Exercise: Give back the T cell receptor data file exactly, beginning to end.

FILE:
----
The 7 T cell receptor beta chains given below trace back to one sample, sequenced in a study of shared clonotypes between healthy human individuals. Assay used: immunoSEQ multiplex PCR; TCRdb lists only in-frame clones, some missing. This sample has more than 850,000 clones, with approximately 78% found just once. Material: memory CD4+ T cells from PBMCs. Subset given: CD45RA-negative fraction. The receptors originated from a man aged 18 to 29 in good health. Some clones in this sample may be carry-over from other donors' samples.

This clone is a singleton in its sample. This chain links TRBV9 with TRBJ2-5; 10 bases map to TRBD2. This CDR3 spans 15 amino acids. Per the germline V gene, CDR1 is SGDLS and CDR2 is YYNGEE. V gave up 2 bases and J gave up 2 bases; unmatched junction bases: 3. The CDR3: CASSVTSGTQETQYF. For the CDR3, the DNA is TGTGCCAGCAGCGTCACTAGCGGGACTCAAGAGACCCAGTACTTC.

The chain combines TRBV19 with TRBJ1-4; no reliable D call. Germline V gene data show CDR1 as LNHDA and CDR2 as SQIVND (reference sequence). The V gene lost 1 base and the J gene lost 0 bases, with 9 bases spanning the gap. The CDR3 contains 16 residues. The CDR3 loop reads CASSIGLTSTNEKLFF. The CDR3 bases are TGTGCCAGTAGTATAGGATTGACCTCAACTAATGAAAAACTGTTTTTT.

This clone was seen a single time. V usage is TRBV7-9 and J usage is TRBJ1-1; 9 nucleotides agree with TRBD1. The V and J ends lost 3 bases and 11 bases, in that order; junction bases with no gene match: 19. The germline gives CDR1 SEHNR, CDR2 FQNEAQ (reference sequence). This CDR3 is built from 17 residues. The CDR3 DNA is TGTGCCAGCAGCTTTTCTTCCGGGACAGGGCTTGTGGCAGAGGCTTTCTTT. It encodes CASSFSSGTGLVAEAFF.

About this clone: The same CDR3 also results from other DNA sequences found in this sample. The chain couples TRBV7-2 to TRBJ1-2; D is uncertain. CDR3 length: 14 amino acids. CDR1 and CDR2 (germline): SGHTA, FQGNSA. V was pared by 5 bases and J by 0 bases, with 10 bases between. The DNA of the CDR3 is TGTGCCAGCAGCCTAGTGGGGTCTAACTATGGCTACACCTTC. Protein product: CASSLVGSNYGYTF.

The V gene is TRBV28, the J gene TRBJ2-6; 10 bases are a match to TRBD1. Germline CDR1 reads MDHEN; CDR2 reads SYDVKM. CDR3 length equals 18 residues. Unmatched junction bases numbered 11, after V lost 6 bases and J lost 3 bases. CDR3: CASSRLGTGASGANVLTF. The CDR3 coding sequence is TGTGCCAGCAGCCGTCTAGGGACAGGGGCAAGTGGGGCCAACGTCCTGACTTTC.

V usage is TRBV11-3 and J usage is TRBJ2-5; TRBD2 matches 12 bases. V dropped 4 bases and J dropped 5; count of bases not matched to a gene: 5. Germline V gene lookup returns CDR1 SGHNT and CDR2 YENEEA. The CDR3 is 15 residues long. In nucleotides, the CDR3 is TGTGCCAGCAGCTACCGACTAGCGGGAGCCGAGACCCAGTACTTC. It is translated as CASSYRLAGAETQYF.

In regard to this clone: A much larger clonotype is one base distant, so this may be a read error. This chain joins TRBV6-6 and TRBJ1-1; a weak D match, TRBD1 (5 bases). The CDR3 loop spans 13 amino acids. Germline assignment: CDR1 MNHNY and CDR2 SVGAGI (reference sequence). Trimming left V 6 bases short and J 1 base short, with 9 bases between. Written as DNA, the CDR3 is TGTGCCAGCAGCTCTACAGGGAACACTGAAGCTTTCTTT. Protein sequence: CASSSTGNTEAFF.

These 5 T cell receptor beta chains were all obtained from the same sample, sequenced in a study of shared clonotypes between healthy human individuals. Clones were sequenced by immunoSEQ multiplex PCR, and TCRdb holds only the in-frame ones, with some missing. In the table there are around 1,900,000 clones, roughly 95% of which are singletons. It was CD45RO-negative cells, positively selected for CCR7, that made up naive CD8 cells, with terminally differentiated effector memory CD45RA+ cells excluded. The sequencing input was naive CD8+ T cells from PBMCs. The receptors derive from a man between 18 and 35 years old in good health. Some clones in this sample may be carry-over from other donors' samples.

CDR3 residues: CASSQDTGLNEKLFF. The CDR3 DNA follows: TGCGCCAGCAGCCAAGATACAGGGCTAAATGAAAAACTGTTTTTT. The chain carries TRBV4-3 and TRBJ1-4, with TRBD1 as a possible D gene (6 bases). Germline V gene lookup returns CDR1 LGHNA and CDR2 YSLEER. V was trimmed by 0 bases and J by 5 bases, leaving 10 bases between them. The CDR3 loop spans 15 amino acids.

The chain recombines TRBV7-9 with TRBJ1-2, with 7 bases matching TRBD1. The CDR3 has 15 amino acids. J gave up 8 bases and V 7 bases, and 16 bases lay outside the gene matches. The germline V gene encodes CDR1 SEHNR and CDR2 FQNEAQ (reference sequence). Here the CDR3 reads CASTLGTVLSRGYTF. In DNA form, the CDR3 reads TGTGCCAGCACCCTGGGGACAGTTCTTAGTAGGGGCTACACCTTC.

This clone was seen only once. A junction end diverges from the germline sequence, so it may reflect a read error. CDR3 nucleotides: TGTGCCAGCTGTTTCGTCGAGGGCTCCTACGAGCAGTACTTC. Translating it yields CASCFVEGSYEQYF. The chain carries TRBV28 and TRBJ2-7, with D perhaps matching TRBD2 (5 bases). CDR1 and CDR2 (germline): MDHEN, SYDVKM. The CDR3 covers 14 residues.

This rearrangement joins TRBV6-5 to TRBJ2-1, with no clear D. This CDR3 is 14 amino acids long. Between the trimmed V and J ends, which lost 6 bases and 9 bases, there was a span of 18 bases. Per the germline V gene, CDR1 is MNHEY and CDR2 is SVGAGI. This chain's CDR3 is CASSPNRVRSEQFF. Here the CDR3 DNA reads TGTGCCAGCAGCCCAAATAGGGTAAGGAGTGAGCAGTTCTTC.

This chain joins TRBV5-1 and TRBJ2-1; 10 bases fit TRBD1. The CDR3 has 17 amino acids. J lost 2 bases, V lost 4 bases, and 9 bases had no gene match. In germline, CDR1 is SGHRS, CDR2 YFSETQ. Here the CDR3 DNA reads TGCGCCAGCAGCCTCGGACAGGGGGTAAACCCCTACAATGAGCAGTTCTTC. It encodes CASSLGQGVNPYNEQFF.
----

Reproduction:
The 7 T cell receptor beta chains given below trace back to one sample, sequenced in a study of shared clonotypes between healthy human individuals. Assay used: immunoSEQ multiplex PCR; TCRdb lists only in-frame clones, some missing. This sample has more than 850,000 clones, with approximately 78% found just once. Material: memory CD4+ T cells from PBMCs. Subset given: CD45RA-negative fraction. The receptors originated from a man aged 18 to 29 in good health. Some clones in this sample may be carry-over from other donors' samples.

This clone is a singleton in its sample. This chain links TRBV9 with TRBJ2-5; 10 bases map to TRBD2. This CDR3 spans 15 amino acids. Per the germline V gene, CDR1 is SGDLS and CDR2 is YYNGEE. V gave up 2 bases and J gave up 2 bases; unmatched junction bases: 3. The CDR3: CASSVTSGTQETQYF. For the CDR3, the DNA is TGTGCCAGCAGCGTCACTAGCGGGACTCAAGAGACCCAGTACTTC.

The chain combines TRBV19 with TRBJ1-4; no reliable D call. Germline V gene data show CDR1 as LNHDA and CDR2 as SQIVND (reference sequence). The V gene lost 1 base and the J gene lost 0 bases, with 9 bases spanning the gap. The CDR3 contains 16 residues. The CDR3 loop reads CASSIGLTSTNEKLFF. The CDR3 bases are TGTGCCAGTAGTATAGGATTGACCTCAACTAATGAAAAACTGTTTTTT.

This clone was seen a single time. V usage is TRBV7-9 and J usage is TRBJ1-1; 9 nucleotides agree with TRBD1. The V and J ends lost 3 bases and 11 bases, in that order; junction bases with no gene match: 19. The germline gives CDR1 SEHNR, CDR2 FQNEAQ (reference sequence). This CDR3 is built from 17 residues. The CDR3 DNA is TGTGCCAGCAGCTTTTCTTCCGGGACAGGGCTTGTGGCAGAGGCTTTCTTT. It encodes CASSFSSGTGLVAEAFF.

About this clone: The same CDR3 also results from other DNA sequences found in this sample. The chain couples TRBV7-2 to TRBJ1-2; D is uncertain. CDR3 length: 14 amino acids. CDR1 and CDR2 (germline): SGHTA, FQGNSA. V was pared by 5 bases and J by 0 bases, with 10 bases between. The DNA of the CDR3 is TGTGCCAGCAGCCTAGTGGGGTCTAACTATGGCTACACCTTC. Protein product: CASSLVGSNYGYTF.

The V gene is TRBV28, the J gene TRBJ2-6; 10 bases are a match to TRBD1. Germline CDR1 reads MDHEN; CDR2 reads SYDVKM. CDR3 length equals 18 residues. Unmatched junction bases numbered 11, after V lost 6 bases and J lost 3 bases. CDR3: CASSRLGTGASGANVLTF. The CDR3 coding sequence is TGTGCCAGCAGCCGTCTAGGGACAGGGGCAAGTGGGGCCAACGTCCTGACTTTC.

V usage is TRBV11-3 and J usage is TRBJ2-5; TRBD2 matches 12 bases. V dropped 4 bases and J dropped 5; count of bases not matched to a gene: 5. Germline V gene lookup returns CDR1 SGHNT and CDR2 YENEEA. The CDR3 is 15 residues long. In nucleotides, the CDR3 is TGTGCCAGCAGCTACCGACTAGCGGGAGCCGAGACCCAGTACTTC. It is translated as CASSYRLAGAETQYF.

In regard to this clone: A much larger clonotype is one base distant, so this may be a read error. This chain joins TRBV6-6 and TRBJ1-1; a weak D match, TRBD1 (5 bases). The CDR3 loop spans 13 amino acids. Germline assignment: CDR1 MNHNY and CDR2 SVGAGI (reference sequence). Trimming left V 6 bases short and J 1 base short, with 9 bases between. Written as DNA, the CDR3 is TGTGCCAGCAGCTCTACAGGGAACACTGAAGCTTTCTTT. Protein sequence: CASSSTGNTEAFF.

These 5 T cell receptor beta chains were all obtained from the same sample, sequenced in a study of shared clonotypes between healthy human individuals. Clones were sequenced by immunoSEQ multiplex PCR, and TCRdb holds only the in-frame ones, with some missing. In the table there are around 1,900,000 clones, roughly 95% of which are singletons. It was CD45RO-negative cells, positively selected for CCR7, that made up naive CD8 cells, with terminally differentiated effector memory CD45RA+ cells excluded. The sequencing input was naive CD8+ T cells from PBMCs. The receptors derive from a man between 18 and 35 years old in good health. Some clones in this sample may be carry-over from other donors' samples.

CDR3 residues: CASSQDTGLNEKLFF. The CDR3 DNA follows: TGCGCCAGCAGCCAAGATACAGGGCTAAATGAAAAACTGTTTTTT. The chain carries TRBV4-3 and TRBJ1-4, with TRBD1 as a possible D gene (6 bases). Germline V gene lookup returns CDR1 LGHNA and CDR2 YSLEER. V was trimmed by 0 bases and J by 5 bases, leaving 10 bases between them. The CDR3 loop spans 15 amino acids.

The chain recombines TRBV7-9 with TRBJ1-2, with 7 bases matching TRBD1. The CDR3 has 15 amino acids. J gave up 8 bases and V 7 bases, and 16 bases lay outside the gene matches. The germline V gene encodes CDR1 SEHNR and CDR2 FQNEAQ (reference sequence). Here the CDR3 reads CASTLGTVLSRGYTF. In DNA form, the CDR3 reads TGTGCCAGCACCCTGGGGACAGTTCTTAGTAGGGGCTACACCTTC.

This clone was seen only once. A junction end diverges from the germline sequence, so it may reflect a read error. CDR3 nucleotides: TGTGCCAGCTGTTTCGTCGAGGGCTCCTACGAGCAGTACTTC. Translating it yields CASCFVEGSYEQYF. The chain carries TRBV28 and TRBJ2-7, with D perhaps matching TRBD2 (5 bases). CDR1 and CDR2 (germline): MDHEN, SYDVKM. The CDR3 covers 14 residues.

This rearrangement joins TRBV6-5 to TRBJ2-1, with no clear D. This CDR3 is 14 amino acids long. Between the trimmed V and J ends, which lost 6 bases and 9 bases, there was a span of 18 bases. Per the germline V gene, CDR1 is MNHEY and CDR2 is SVGAGI. This chain's CDR3 is CASSPNRVRSEQFF. Here the CDR3 DNA reads TGTGCCAGCAGCCCAAATAGGGTAAGGAGTGAGCAGTTCTTC.

This chain joins TRBV5-1 and TRBJ2-1; 10 bases fit TRBD1. The CDR3 has 17 amino acids. J lost 2 bases, V lost 4 bases, and 9 bases had no gene match. In germline, CDR1 is SGHRS, CDR2 YFSETQ. Here the CDR3 DNA reads TGCGCCAGCAGCCTCGGACAGGGGGTAAACCCCTACAATGAGCAGTTCTTC. It encodes CASSLGQGVNPYNEQFF.